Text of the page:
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George Monbiot speaks about the rewilding process at a TED conference and why it is so essential that we begin to take it seriously.
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In a brilliantly fantastic TED talk, George Monbiot breaks down the trophic cascade from the gray wolf and even takes it a step further as he cites other examples of ecosystems where similar effects have been lost. He then proceeds to discuss the "rewilding" process, a process by which we follow the Yellowstone wolf example and begin to reestablish ecosystems that have long since been decimated. One way or another, however, nature will once and for all force us into learning to coexist with it.
During the last century, humanity has had an extraordinary leap in its awareness and consciousness. Long gone are the days where it was standard practice to kill animals that got in … Continue reading
The gray wolf, 755M, licks his mouth after eating on a carcass in the Lamar Valley of Yellowstone National Park.
On Monday, August 19 of 2013, shocking news was reported that the Pine Creek Pack of wolves was held responsible for the deaths of 176 domestic sheep the weekend prior. The reports coming out were startling, and rightfully so. It wound up becoming the largest death of sheep in Idaho’s history. Most news outlets reported that the wolves caused it and it was case closed. Consequently, 13 wolves in the pack, nine of them pups, were put to death and the pileup was left out to lure in other predators to their death as well. The incident may be true and it may not be. The fact is there is a deeper story underneath the surface that begs to be explored.
The sheep belonged to a rancher named J.C. Siddoway. … Continue reading
The Canyon Wolf Pack alpha pair lead their pups along a ridge near Mammoth Hot Springs in Yellowstone National Park.
I won’t waste your time in discussing political agendas and biases for and against the gray wolf. We all know that it is a controversial species that many feel is not at all welcome in nature, despite the fact that it has been an integral part of that very nature for tens of thousands of years. Virtually all of the biases against these mystical creatures comes from a simple misunderstanding of their very nature. In previous posts, I have discussed at length why more wolves are needed across the country and dissected the bias from both standpoints. One key factor I have never laid out in full detail, however, is the trophic cascade of events that happens once wolves reestablish a healthy presence in their chosen environment.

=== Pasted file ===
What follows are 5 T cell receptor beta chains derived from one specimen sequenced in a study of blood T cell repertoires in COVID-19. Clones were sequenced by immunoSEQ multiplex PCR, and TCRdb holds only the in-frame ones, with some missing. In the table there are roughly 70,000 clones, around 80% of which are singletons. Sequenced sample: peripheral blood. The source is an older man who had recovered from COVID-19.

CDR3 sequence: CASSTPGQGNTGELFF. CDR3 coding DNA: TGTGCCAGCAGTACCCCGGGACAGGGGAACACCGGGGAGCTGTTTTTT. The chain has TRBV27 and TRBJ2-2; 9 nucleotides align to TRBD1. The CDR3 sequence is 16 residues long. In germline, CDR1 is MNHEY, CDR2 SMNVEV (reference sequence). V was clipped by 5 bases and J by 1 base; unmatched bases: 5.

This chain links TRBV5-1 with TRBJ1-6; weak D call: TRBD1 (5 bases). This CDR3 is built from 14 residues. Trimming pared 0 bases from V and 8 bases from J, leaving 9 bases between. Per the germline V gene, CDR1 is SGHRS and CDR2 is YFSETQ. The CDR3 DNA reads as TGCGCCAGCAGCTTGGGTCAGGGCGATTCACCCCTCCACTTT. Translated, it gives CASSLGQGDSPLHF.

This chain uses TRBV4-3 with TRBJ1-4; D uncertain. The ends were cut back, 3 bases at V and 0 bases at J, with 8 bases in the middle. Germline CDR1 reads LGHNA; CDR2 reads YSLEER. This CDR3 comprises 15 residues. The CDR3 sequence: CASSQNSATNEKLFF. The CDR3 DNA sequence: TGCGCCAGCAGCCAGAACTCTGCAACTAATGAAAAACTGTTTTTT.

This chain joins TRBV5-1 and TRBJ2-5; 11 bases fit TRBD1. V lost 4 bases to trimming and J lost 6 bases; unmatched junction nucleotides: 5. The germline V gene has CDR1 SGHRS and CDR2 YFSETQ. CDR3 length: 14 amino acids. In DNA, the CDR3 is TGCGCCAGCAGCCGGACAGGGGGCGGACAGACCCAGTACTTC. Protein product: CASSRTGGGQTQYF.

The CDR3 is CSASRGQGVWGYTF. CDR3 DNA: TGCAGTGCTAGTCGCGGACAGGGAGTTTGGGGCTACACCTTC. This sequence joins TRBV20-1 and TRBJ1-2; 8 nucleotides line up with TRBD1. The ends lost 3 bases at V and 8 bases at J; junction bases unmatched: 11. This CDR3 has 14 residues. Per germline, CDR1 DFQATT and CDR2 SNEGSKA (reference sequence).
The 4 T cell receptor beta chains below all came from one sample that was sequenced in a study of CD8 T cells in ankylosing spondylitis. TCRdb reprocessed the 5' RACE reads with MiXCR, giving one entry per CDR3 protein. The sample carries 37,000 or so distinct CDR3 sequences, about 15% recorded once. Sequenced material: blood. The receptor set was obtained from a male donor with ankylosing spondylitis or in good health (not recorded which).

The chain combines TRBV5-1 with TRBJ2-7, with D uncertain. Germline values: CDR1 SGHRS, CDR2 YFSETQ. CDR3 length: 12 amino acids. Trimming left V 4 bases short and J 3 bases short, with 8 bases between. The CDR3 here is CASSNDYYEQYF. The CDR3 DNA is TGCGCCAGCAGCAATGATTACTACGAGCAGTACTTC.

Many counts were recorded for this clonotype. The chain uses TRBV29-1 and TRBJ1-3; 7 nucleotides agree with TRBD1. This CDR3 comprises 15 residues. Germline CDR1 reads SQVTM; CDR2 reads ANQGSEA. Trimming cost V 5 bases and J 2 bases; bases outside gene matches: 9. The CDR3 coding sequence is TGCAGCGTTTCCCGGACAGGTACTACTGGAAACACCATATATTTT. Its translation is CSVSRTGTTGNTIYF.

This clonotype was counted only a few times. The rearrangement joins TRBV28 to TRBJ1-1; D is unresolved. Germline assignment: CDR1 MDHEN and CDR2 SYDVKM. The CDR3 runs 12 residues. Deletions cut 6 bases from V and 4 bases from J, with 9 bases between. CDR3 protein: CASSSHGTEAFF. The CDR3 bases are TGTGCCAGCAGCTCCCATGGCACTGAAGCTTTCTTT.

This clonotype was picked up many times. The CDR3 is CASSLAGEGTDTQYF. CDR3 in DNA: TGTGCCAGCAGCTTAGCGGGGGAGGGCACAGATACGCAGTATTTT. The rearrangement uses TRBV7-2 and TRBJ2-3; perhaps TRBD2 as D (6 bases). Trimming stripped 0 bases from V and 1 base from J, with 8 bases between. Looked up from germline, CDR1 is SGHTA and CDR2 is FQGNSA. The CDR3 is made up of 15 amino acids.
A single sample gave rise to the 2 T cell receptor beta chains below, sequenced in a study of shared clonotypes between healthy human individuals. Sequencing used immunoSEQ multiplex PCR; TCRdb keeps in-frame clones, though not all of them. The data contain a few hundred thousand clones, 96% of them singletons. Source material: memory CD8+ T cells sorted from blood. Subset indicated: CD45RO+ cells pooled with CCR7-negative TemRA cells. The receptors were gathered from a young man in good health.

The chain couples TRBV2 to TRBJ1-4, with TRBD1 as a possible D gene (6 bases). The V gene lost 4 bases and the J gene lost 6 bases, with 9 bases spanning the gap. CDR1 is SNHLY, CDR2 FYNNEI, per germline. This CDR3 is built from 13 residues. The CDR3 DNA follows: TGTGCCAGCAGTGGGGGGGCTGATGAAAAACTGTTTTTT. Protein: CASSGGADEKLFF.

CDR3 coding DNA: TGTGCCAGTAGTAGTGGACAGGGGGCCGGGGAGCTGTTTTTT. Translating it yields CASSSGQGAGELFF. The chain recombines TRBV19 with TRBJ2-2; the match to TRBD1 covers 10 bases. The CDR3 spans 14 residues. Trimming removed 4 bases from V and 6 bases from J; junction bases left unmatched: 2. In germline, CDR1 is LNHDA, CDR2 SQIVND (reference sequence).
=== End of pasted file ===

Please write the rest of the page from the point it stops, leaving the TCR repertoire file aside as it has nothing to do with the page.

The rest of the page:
First of all, … Continue reading
Sunrise creates an alien-looking world over the eroded hills of Badlands National Park, South Dakota.
Often we find ourselves entrenched in a battle with no end, arguing with someone over extended periods of time with neither side budging on their stance. It’s easy to become engrossed the argument, working tirelessly to convince the other side of our own opinions and findings. Given the activity involving wolf hunts in the area, people on both sides are incredibly passionate about their views.
Everyone from Buddha, to Jesus Christ, to Dr. Martin Luther King, Jr. have all given us relevant and applicable quotes on how to deal with conflicts of this nature. Buddha first said that "Holding on to anger is like grasping a hot coal with the intent of throwing it at someone else; you are the one who gets burned." He’s telling us that by engaging the other side, we’re essentially … Continue reading
A black wolf roams near Biscuit Basin in Yellowstone National Park, Wyoming.
There has always been a voice in the United States that has never liked predator species. In the past, this voice was so strong and powerful that they virtually eliminated all but the most elusive predators from the lower 48, excluding black bears. Once many other predators were gone by the 1930′s, black bears’ numbers began to steadily grow thanks to being spared the wrath of hatred. In addition, in the absence of large predators, even animals like coyotes, whom had only called the mountain regions of the west home, began to explore other regions of the continent. They can now can be found in just about every state across the country, just as their relative, the wolf, once had been.
In 1995, wolves became the subject of enormous controversy, and rather than subsiding once a healthier ecosystem … Continue reading
Even with wildlife at a relatively calm and inactive level, we’re still seeing quite a bit of action at Jackson Hole Wildlife Safaris. We even have some night classes coming up where I’ll teach you all about night photography. Get in on it while you can!… Continue reading
A coyote steps into Alum Creek in the Hayden Valley of Yellowstone National Park, Wyoming.
July 28, 2012 – Yellowstone Safari
A beaver chews on leaves in its pond in Grand Teton National Park, Wyoming.
July 22, 2012 – Teton Half Day Safari
A young mule deer buck stands near Oxbow Bend in Grand Teton National Park.
July 24, 2012 – Teton Half Day Safari
A black bear cub chews huckleberries growing on bushes on Signal Mountain in Grand Teton National Park.
July 29, 2012 – Teton Half Day Safari
NOTE: We were all safely in the car during this encounter.
Light shining on